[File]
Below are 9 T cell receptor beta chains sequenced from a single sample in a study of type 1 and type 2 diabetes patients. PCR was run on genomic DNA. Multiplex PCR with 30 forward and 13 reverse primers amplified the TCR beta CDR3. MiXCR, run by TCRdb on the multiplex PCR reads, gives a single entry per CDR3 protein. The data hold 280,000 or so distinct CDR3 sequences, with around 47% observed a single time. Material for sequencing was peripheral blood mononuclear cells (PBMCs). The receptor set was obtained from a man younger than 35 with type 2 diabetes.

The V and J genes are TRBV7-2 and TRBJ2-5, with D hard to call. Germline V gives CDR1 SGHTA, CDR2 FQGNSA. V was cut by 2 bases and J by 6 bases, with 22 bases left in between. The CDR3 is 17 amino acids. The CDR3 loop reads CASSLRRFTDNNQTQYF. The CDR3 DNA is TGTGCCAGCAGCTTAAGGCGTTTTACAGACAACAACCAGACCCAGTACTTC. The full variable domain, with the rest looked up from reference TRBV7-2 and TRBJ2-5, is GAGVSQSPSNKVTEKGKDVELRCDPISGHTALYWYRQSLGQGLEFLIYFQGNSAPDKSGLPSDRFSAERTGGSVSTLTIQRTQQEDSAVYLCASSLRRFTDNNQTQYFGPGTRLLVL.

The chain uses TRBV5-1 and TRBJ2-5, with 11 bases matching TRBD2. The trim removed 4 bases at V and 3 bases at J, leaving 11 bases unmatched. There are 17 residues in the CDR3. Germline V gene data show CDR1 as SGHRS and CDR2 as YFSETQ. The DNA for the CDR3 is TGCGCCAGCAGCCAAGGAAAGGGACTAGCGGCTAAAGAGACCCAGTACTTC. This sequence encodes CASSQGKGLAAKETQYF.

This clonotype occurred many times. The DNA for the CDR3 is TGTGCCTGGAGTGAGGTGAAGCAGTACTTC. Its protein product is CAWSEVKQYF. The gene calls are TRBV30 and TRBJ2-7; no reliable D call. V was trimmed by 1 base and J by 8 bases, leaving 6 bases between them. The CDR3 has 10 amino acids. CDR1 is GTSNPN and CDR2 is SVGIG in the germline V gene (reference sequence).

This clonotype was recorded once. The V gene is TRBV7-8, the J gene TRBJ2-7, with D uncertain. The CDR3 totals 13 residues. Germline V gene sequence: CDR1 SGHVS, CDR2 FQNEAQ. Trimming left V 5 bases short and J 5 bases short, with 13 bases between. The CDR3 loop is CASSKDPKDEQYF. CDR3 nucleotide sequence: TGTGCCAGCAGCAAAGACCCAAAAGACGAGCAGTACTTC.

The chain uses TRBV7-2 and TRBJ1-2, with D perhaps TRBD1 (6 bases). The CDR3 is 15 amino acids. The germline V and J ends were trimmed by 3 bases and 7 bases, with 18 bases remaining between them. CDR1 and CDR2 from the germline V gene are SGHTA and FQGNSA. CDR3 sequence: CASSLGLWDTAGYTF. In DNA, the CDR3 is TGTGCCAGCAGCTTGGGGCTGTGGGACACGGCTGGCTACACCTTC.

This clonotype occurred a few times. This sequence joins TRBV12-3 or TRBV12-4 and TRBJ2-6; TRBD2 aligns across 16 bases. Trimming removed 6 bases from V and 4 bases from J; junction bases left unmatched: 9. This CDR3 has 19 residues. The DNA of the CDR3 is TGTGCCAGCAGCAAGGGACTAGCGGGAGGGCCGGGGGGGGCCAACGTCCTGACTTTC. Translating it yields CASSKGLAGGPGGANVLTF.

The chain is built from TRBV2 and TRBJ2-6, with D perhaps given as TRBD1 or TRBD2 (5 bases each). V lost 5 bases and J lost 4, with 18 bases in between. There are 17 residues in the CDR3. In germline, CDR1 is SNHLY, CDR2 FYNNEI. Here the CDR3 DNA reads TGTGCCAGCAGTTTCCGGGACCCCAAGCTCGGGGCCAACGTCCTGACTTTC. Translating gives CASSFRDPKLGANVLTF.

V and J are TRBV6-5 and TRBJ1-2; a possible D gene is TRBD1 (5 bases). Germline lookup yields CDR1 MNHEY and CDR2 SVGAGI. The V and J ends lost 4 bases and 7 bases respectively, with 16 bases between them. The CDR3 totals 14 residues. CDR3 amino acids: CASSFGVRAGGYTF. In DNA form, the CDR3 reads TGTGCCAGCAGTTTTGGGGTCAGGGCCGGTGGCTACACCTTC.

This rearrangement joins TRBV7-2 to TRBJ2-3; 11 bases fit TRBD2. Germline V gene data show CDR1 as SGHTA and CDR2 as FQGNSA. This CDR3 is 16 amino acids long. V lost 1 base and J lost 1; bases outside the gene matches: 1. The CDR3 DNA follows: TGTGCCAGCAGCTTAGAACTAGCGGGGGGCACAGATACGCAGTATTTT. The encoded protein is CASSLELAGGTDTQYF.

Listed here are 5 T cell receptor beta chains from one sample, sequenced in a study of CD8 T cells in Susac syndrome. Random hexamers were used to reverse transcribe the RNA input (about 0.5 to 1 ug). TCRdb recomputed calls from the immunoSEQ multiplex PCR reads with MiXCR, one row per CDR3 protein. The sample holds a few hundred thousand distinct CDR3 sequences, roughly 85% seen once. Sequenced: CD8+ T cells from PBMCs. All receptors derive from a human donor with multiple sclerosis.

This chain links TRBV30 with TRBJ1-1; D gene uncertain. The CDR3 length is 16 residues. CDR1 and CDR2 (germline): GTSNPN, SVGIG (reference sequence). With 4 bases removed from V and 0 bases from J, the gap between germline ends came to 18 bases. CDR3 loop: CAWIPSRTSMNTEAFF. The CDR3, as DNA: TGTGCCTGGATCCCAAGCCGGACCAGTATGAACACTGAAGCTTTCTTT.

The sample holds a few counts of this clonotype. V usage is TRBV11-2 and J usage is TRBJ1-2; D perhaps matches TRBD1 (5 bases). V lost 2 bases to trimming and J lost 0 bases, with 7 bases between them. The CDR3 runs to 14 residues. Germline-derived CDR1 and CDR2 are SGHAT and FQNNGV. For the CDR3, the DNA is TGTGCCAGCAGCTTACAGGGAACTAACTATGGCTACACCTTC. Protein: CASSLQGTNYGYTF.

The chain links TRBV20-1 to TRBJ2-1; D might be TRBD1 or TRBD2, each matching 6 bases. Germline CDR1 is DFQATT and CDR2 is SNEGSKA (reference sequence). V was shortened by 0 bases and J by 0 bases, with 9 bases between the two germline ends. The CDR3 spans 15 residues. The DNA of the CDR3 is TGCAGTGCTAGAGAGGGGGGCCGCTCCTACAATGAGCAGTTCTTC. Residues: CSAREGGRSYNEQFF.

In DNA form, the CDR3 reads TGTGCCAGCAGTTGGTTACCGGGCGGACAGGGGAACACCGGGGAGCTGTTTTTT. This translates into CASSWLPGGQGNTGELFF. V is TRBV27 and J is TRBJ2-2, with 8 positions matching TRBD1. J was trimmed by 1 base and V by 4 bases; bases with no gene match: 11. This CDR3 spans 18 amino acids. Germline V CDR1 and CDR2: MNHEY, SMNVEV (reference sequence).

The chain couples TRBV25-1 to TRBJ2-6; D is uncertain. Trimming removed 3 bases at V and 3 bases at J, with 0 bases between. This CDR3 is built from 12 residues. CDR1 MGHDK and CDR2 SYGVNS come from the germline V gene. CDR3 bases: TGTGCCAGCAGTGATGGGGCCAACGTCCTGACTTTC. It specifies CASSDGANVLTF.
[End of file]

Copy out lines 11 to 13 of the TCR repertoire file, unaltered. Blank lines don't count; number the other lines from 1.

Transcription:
Listed here are 5 T cell receptor beta chains from one sample, sequenced in a study of CD8 T cells in Susac syndrome. Random hexamers were used to reverse transcribe the RNA input (about 0.5 to 1 ug). TCRdb recomputed calls from the immunoSEQ multiplex PCR reads with MiXCR, one row per CDR3 protein. The sample holds a few hundred thousand distinct CDR3 sequences, roughly 85% seen once. Sequenced: CD8+ T cells from PBMCs. All receptors derive from a human donor with multiple sclerosis.

This chain links TRBV30 with TRBJ1-1; D gene uncertain. The CDR3 length is 16 residues. CDR1 and CDR2 (germline): GTSNPN, SVGIG (reference sequence). With 4 bases removed from V and 0 bases from J, the gap between germline ends came to 18 bases. CDR3 loop: CAWIPSRTSMNTEAFF. The CDR3, as DNA: TGTGCCTGGATCCCAAGCCGGACCAGTATGAACACTGAAGCTTTCTTT.

The sample holds a few counts of this clonotype. V usage is TRBV11-2 and J usage is TRBJ1-2; D perhaps matches TRBD1 (5 bases). V lost 2 bases to trimming and J lost 0 bases, with 7 bases between them. The CDR3 runs to 14 residues. Germline-derived CDR1 and CDR2 are SGHAT and FQNNGV. For the CDR3, the DNA is TGTGCCAGCAGCTTACAGGGAACTAACTATGGCTACACCTTC. Protein: CASSLQGTNYGYTF.